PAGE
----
But Holt argued that with the headlong rush to buy new voting systems, as many as 50 million voters in the 2004 election cast ballots on electronic voting machines that lacked a voter-verified paper audit trail. He said that included up to 1 million in the 10 largest counties of Ohio, where Democrats claimed that voting irregularities were pivotal to President Bush's re-election.

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There was trouble again in Florida in 2006 after Democrats blamed touch-screen voting machine malfunctions for 18,000 "undervotes" in a House race won by the Republican candidate by 369 votes. The Florida secretary of state said an audit found no problems with the machines.

Holt argued that under his bill only six states -- Delaware, Georgia, Louisiana, Maryland, South Carolina and Tennessee -- which had no voter-verified paper ballot in 2006, would have to upgrade all their voting machines by 2008. Another 14 states would need partial changes.

Suggested requirements
The bill also would mandate that only durable, scannable, accessible paper ballots be used by 2012. Ballot marking machines must be able to deposit the ballots automatically into a secure container for later access. Direct recording machines must allow disabled voters to privately and independently verify the contents of the paper ballot printed out. Voters would be able to look at the actual printed record of their vote but would not get a printed copy, as with an ATM machine.

The measure also requires that random audits be conducted by hand count in 3 percent of precincts in all federal elections and would ban wireless devices, Internet connections and uncertified software in voting and tabulating machines.

Rep. Zoe Lofgren, D-Calif., a lead sponsor, said they had made late changes to the bill to meet some criticisms from states about funding and from machine manufacturers about providing outside investigators access to proprietary computer software. "I believe we have addressed as well as possible all reasonable concerns," she said.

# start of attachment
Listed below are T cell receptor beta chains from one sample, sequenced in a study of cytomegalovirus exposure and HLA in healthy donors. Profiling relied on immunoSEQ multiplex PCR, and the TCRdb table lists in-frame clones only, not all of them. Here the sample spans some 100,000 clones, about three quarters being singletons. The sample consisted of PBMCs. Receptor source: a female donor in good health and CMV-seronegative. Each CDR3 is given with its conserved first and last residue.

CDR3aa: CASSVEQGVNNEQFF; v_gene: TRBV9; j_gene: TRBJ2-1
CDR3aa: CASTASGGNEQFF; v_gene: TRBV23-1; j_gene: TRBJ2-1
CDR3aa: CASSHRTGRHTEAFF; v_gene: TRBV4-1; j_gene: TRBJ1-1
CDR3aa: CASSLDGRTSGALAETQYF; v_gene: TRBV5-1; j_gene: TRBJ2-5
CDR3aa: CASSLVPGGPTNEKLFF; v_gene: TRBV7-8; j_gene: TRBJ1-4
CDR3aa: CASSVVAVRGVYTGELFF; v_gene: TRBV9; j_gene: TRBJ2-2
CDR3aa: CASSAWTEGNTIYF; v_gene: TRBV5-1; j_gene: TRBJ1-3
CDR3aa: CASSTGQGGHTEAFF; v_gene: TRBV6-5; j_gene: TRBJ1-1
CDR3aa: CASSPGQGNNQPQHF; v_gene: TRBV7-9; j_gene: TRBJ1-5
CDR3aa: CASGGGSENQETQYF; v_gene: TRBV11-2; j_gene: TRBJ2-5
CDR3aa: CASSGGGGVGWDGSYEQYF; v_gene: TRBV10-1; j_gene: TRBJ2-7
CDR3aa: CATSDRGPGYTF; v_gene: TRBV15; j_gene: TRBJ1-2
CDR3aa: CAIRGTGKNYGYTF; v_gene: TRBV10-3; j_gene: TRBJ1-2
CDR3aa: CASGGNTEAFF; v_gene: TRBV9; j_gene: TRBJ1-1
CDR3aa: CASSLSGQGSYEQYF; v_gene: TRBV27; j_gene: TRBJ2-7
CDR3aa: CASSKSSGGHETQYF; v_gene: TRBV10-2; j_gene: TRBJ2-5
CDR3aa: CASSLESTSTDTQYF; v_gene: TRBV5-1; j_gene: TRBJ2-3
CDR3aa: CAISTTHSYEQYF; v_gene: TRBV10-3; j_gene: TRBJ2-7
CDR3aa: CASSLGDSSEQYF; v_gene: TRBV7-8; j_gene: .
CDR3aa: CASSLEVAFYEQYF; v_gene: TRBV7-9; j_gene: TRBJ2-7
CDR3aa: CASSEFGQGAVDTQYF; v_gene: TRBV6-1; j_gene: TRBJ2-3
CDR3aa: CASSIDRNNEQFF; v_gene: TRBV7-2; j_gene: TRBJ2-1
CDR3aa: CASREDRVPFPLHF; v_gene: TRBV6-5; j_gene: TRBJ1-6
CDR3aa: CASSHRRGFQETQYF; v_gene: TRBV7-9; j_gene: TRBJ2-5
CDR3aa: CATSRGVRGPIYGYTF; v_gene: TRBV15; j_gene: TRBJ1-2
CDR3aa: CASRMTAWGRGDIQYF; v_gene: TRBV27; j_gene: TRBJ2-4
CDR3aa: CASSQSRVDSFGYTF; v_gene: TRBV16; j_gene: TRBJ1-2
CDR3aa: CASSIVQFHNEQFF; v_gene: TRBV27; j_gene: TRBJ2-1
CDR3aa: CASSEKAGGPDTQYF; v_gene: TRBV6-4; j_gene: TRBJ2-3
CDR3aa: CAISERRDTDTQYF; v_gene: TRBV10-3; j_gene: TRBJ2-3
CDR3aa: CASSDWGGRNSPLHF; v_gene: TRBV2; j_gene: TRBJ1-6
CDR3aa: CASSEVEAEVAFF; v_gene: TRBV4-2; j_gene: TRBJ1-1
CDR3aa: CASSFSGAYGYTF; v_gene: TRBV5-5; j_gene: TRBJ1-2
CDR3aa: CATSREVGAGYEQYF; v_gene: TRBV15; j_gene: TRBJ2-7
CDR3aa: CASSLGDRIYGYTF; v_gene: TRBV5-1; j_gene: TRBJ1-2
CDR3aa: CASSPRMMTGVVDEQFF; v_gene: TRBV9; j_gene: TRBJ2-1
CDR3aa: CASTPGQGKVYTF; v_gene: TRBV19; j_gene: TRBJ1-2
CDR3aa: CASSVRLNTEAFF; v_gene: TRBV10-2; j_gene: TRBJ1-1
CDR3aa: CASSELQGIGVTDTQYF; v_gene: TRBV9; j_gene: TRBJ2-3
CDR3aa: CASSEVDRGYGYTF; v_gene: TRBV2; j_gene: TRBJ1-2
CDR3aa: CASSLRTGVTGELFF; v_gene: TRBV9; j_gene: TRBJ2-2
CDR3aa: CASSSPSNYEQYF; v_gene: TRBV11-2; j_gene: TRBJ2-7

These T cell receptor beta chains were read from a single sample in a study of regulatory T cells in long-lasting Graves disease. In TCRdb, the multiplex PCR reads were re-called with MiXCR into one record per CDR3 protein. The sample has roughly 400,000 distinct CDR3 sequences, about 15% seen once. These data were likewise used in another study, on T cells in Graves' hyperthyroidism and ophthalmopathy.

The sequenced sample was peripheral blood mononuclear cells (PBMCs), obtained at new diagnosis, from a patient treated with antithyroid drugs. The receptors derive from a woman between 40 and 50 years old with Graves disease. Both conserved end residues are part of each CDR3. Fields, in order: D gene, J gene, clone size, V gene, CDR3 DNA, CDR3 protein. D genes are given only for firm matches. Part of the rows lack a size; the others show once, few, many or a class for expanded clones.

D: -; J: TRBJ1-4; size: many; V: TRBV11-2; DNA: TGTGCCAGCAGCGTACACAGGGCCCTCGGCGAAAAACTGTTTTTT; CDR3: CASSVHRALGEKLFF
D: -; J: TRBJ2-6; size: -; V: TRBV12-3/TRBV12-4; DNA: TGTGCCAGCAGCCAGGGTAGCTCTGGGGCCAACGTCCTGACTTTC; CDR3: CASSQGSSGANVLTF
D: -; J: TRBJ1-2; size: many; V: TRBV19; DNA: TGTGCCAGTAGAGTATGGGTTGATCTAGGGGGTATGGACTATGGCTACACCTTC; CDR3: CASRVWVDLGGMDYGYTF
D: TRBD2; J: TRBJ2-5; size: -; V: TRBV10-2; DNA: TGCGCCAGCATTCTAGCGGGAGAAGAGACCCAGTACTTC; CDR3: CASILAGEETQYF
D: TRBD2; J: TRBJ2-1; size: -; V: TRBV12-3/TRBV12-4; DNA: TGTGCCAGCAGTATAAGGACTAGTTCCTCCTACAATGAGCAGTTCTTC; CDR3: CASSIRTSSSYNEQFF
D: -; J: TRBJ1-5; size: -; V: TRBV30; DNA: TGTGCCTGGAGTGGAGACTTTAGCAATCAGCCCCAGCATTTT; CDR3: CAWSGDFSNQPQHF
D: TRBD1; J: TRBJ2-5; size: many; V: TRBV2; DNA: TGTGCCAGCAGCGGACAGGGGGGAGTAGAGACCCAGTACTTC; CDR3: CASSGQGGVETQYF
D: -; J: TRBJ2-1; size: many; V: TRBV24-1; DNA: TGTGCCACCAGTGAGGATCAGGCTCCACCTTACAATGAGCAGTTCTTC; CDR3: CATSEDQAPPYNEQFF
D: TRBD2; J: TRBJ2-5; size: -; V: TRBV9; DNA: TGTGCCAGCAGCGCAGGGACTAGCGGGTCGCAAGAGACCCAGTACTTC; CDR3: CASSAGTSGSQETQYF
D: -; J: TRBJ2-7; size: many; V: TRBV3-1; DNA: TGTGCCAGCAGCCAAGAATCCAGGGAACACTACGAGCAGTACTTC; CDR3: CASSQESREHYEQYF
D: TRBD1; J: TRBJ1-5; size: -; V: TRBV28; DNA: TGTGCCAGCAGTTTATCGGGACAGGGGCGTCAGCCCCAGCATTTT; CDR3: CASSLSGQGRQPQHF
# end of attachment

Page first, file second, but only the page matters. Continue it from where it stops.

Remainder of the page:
But David Beirne, executive director of the Election Technology Council, which represents voting equipment manufacturers, said it normally takes 54 months to develop, install and train people in new machines, and, even with quick passage, meeting the 2012 deadline would be "a tall order."

He also urged caution on making paper the "official ballot of record," saying that, just as electronic machines can malfunction, paper is subject to printer jams and improper handling by poll workers.

Lewis, of the National Association of Election Officials, argued that "there is nothing in the marketplace today that will do what they want to do." He estimated that it would take $3 billion to $4 billion just to come up with the new equipment.

He and others did not dispute the need for better vote verification, but said they were more comfortable with a bill introduced in the Senate by Sen. Dianne Feinstein, D-Calif., that has a more flexible timeline and sets rules for software inspection more acceptable to the industry.

Copyright 2007 The Associated Press. All rights reserved. This material may not be published, broadcast, rewritten or redistributed.